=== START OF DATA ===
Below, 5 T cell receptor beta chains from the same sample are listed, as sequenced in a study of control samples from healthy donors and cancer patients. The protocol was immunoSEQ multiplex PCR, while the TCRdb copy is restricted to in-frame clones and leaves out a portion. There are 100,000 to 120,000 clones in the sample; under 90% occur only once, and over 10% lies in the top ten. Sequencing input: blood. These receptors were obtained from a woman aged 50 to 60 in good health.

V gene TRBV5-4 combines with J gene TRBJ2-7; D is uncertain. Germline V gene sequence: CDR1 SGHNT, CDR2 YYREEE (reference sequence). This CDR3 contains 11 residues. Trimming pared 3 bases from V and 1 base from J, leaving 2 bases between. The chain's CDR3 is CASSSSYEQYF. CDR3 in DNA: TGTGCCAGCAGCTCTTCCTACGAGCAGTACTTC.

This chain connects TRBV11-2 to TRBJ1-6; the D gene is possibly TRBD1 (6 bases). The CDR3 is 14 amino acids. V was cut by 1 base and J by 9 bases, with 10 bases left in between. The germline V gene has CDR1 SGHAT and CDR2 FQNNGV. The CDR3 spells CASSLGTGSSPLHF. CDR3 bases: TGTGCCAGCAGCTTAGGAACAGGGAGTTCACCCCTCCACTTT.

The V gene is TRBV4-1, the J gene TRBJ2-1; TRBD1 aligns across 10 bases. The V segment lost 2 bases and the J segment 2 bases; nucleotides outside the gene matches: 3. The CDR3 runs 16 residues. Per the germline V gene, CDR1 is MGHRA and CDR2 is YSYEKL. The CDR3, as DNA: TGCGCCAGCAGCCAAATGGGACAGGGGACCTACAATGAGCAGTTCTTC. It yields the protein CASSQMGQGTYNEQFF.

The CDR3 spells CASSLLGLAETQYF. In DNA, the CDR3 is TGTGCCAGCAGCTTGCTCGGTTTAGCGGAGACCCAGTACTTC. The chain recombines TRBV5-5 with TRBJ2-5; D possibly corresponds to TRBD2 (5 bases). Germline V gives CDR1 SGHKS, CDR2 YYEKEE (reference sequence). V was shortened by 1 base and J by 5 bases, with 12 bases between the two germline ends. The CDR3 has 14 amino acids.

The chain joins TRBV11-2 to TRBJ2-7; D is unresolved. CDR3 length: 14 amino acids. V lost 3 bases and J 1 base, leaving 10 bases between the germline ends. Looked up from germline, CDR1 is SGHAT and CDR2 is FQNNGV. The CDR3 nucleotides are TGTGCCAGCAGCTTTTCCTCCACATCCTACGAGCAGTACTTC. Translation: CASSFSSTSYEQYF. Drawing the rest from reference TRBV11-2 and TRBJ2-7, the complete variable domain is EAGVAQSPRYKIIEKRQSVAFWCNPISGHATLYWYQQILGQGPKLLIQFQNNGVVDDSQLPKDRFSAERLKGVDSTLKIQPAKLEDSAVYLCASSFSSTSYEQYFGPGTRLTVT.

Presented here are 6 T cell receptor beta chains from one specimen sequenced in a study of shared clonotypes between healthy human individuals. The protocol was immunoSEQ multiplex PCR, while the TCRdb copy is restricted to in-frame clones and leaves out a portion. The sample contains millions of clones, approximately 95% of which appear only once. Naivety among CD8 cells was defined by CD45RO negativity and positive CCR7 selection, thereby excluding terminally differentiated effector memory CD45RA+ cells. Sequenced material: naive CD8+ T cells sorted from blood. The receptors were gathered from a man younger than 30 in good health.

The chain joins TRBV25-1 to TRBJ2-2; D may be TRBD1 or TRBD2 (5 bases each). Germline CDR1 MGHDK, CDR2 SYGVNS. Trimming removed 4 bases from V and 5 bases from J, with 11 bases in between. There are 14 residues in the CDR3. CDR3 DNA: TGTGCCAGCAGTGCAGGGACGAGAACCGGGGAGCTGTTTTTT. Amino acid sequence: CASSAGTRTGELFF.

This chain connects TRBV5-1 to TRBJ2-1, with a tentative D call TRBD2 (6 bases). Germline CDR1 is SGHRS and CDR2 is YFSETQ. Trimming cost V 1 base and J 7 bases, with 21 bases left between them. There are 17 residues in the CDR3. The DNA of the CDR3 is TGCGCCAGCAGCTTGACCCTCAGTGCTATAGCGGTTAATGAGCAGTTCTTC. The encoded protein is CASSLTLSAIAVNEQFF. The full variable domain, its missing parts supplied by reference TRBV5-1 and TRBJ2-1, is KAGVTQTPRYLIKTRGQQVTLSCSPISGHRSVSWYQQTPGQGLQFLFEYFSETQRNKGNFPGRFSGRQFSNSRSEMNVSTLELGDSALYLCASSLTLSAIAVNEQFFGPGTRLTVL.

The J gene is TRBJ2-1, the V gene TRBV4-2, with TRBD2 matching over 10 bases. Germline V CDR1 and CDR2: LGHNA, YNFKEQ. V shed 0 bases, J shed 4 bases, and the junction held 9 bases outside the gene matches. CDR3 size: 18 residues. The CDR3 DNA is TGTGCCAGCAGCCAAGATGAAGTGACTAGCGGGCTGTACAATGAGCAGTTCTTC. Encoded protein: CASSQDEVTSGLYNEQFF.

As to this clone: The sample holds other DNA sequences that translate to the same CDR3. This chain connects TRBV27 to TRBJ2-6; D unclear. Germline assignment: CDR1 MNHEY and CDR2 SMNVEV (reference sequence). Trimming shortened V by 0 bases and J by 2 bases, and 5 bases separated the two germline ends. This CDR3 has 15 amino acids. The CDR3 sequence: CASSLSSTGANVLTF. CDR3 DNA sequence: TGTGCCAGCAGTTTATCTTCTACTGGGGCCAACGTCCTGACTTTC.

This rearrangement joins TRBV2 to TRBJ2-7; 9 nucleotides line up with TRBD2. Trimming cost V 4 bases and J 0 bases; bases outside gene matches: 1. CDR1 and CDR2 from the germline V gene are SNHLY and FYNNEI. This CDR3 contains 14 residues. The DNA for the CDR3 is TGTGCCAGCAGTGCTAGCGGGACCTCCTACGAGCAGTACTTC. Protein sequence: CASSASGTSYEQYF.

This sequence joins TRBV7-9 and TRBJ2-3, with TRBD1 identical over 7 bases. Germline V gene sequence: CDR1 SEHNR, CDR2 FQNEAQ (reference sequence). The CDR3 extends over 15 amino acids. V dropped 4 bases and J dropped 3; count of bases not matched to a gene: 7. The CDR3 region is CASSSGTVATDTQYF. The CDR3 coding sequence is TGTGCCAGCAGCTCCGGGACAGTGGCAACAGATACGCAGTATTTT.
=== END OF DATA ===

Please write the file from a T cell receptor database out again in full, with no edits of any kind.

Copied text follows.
Below, 5 T cell receptor beta chains from the same sample are listed, as sequenced in a study of control samples from healthy donors and cancer patients. The protocol was immunoSEQ multiplex PCR, while the TCRdb copy is restricted to in-frame clones and leaves out a portion. There are 100,000 to 120,000 clones in the sample; under 90% occur only once, and over 10% lies in the top ten. Sequencing input: blood. These receptors were obtained from a woman aged 50 to 60 in good health.

V gene TRBV5-4 combines with J gene TRBJ2-7; D is uncertain. Germline V gene sequence: CDR1 SGHNT, CDR2 YYREEE (reference sequence). This CDR3 contains 11 residues. Trimming pared 3 bases from V and 1 base from J, leaving 2 bases between. The chain's CDR3 is CASSSSYEQYF. CDR3 in DNA: TGTGCCAGCAGCTCTTCCTACGAGCAGTACTTC.

This chain connects TRBV11-2 to TRBJ1-6; the D gene is possibly TRBD1 (6 bases). The CDR3 is 14 amino acids. V was cut by 1 base and J by 9 bases, with 10 bases left in between. The germline V gene has CDR1 SGHAT and CDR2 FQNNGV. The CDR3 spells CASSLGTGSSPLHF. CDR3 bases: TGTGCCAGCAGCTTAGGAACAGGGAGTTCACCCCTCCACTTT.

The V gene is TRBV4-1, the J gene TRBJ2-1; TRBD1 aligns across 10 bases. The V segment lost 2 bases and the J segment 2 bases; nucleotides outside the gene matches: 3. The CDR3 runs 16 residues. Per the germline V gene, CDR1 is MGHRA and CDR2 is YSYEKL. The CDR3, as DNA: TGCGCCAGCAGCCAAATGGGACAGGGGACCTACAATGAGCAGTTCTTC. It yields the protein CASSQMGQGTYNEQFF.

The CDR3 spells CASSLLGLAETQYF. In DNA, the CDR3 is TGTGCCAGCAGCTTGCTCGGTTTAGCGGAGACCCAGTACTTC. The chain recombines TRBV5-5 with TRBJ2-5; D possibly corresponds to TRBD2 (5 bases). Germline V gives CDR1 SGHKS, CDR2 YYEKEE (reference sequence). V was shortened by 1 base and J by 5 bases, with 12 bases between the two germline ends. The CDR3 has 14 amino acids.

The chain joins TRBV11-2 to TRBJ2-7; D is unresolved. CDR3 length: 14 amino acids. V lost 3 bases and J 1 base, leaving 10 bases between the germline ends. Looked up from germline, CDR1 is SGHAT and CDR2 is FQNNGV. The CDR3 nucleotides are TGTGCCAGCAGCTTTTCCTCCACATCCTACGAGCAGTACTTC. Translation: CASSFSSTSYEQYF. Drawing the rest from reference TRBV11-2 and TRBJ2-7, the complete variable domain is EAGVAQSPRYKIIEKRQSVAFWCNPISGHATLYWYQQILGQGPKLLIQFQNNGVVDDSQLPKDRFSAERLKGVDSTLKIQPAKLEDSAVYLCASSFSSTSYEQYFGPGTRLTVT.

Presented here are 6 T cell receptor beta chains from one specimen sequenced in a study of shared clonotypes between healthy human individuals. The protocol was immunoSEQ multiplex PCR, while the TCRdb copy is restricted to in-frame clones and leaves out a portion. The sample contains millions of clones, approximately 95% of which appear only once. Naivety among CD8 cells was defined by CD45RO negativity and positive CCR7 selection, thereby excluding terminally differentiated effector memory CD45RA+ cells. Sequenced material: naive CD8+ T cells sorted from blood. The receptors were gathered from a man younger than 30 in good health.

The chain joins TRBV25-1 to TRBJ2-2; D may be TRBD1 or TRBD2 (5 bases each). Germline CDR1 MGHDK, CDR2 SYGVNS. Trimming removed 4 bases from V and 5 bases from J, with 11 bases in between. There are 14 residues in the CDR3. CDR3 DNA: TGTGCCAGCAGTGCAGGGACGAGAACCGGGGAGCTGTTTTTT. Amino acid sequence: CASSAGTRTGELFF.

This chain connects TRBV5-1 to TRBJ2-1, with a tentative D call TRBD2 (6 bases). Germline CDR1 is SGHRS and CDR2 is YFSETQ. Trimming cost V 1 base and J 7 bases, with 21 bases left between them. There are 17 residues in the CDR3. The DNA of the CDR3 is TGCGCCAGCAGCTTGACCCTCAGTGCTATAGCGGTTAATGAGCAGTTCTTC. The encoded protein is CASSLTLSAIAVNEQFF. The full variable domain, its missing parts supplied by reference TRBV5-1 and TRBJ2-1, is KAGVTQTPRYLIKTRGQQVTLSCSPISGHRSVSWYQQTPGQGLQFLFEYFSETQRNKGNFPGRFSGRQFSNSRSEMNVSTLELGDSALYLCASSLTLSAIAVNEQFFGPGTRLTVL.

The J gene is TRBJ2-1, the V gene TRBV4-2, with TRBD2 matching over 10 bases. Germline V CDR1 and CDR2: LGHNA, YNFKEQ. V shed 0 bases, J shed 4 bases, and the junction held 9 bases outside the gene matches. CDR3 size: 18 residues. The CDR3 DNA is TGTGCCAGCAGCCAAGATGAAGTGACTAGCGGGCTGTACAATGAGCAGTTCTTC. Encoded protein: CASSQDEVTSGLYNEQFF.

As to this clone: The sample holds other DNA sequences that translate to the same CDR3. This chain connects TRBV27 to TRBJ2-6; D unclear. Germline assignment: CDR1 MNHEY and CDR2 SMNVEV (reference sequence). Trimming shortened V by 0 bases and J by 2 bases, and 5 bases separated the two germline ends. This CDR3 has 15 amino acids. The CDR3 sequence: CASSLSSTGANVLTF. CDR3 DNA sequence: TGTGCCAGCAGTTTATCTTCTACTGGGGCCAACGTCCTGACTTTC.

This rearrangement joins TRBV2 to TRBJ2-7; 9 nucleotides line up with TRBD2. Trimming cost V 4 bases and J 0 bases; bases outside gene matches: 1. CDR1 and CDR2 from the germline V gene are SNHLY and FYNNEI. This CDR3 contains 14 residues. The DNA for the CDR3 is TGTGCCAGCAGTGCTAGCGGGACCTCCTACGAGCAGTACTTC. Protein sequence: CASSASGTSYEQYF.

This sequence joins TRBV7-9 and TRBJ2-3, with TRBD1 identical over 7 bases. Germline V gene sequence: CDR1 SEHNR, CDR2 FQNEAQ (reference sequence). The CDR3 extends over 15 amino acids. V dropped 4 bases and J dropped 3; count of bases not matched to a gene: 7. The CDR3 region is CASSSGTVATDTQYF. The CDR3 coding sequence is TGTGCCAGCAGCTCCGGGACAGTGGCAACAGATACGCAGTATTTT.